There is more to say about African mobilities as “a theoretical standpoint” not least for its unflappable potential to serve “as a critique of Western notions of mobility that have been universalized” and also because it helps us “to rethink the concept of mobility from deep African genealogies.”20 The image of a mobilities standpoint that draws from deep African genealogies simultaneously conjures up Amit Chaudhuri’s conception of decentering as “to fashion a subversive genealogy.”21 This is because a subversive genealogy seeks to achieve its objective through undermining and weakening the official discourse. It constructs a counternarrative that goes against the grain of the dominant discourse. Alessandro Jedlowski’s urge to put “African experiences at the center of the inquiry” is an attempt to decenter the normativity of Western discourse.22 Hence it can be argued that the articles presented here are united in their call for African scholars to use empirical and theoretical developments in both Africa and the diaspora to produce modes of thought that are locally generated through a pursuit of the voices of African people and things African.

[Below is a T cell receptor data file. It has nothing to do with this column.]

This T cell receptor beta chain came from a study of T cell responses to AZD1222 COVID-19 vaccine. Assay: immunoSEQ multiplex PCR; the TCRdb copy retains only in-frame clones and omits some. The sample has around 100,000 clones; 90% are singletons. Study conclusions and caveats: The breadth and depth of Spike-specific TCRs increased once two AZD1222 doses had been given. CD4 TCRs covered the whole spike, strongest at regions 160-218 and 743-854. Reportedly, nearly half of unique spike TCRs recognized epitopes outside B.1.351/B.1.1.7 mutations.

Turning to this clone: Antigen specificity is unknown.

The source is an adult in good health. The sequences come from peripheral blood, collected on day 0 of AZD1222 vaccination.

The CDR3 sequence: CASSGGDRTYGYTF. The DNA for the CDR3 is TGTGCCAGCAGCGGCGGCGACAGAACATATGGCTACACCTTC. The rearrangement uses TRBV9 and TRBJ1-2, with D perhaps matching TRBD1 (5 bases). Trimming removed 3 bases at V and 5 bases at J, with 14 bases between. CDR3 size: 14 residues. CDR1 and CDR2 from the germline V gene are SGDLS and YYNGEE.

A subversive genealogy fashioned from such a pursuit does not shy away from disrupting long-held assumptions about Western superiority, its misrepresentation and underrepresentation of Africa and Africans. It seeks not only to argue that Western-centric conceptual categories, tools of analysis, and modes of thought are inadequate for Africa’s lived realities, but also to demonstrate the shortcomings of the beliefs that underpin them. As Ludwig Wittgenstein argues, the reason that a belief can “stand unshakeably fast” and “more or less liable to shift” is “not because it is intrinsically obvious or convincing” but rather because it is “held fast by what lies around it.”23 I take what “lies around” beliefs as the background condition, or what Edmund Husserl terms a “lifeworld”24—a term that designates the concrete world in which subjects share experiences; a world in which things become coherent, meaningful, and intelligible. By extension, lifeworld is the context in which we represent ourselves and also get (mis)represented by others; a world in which we affirm or contest how we are (mis)represented. We fashion subversive discourse to decenter discourses that misrepresent us in the lifeworld.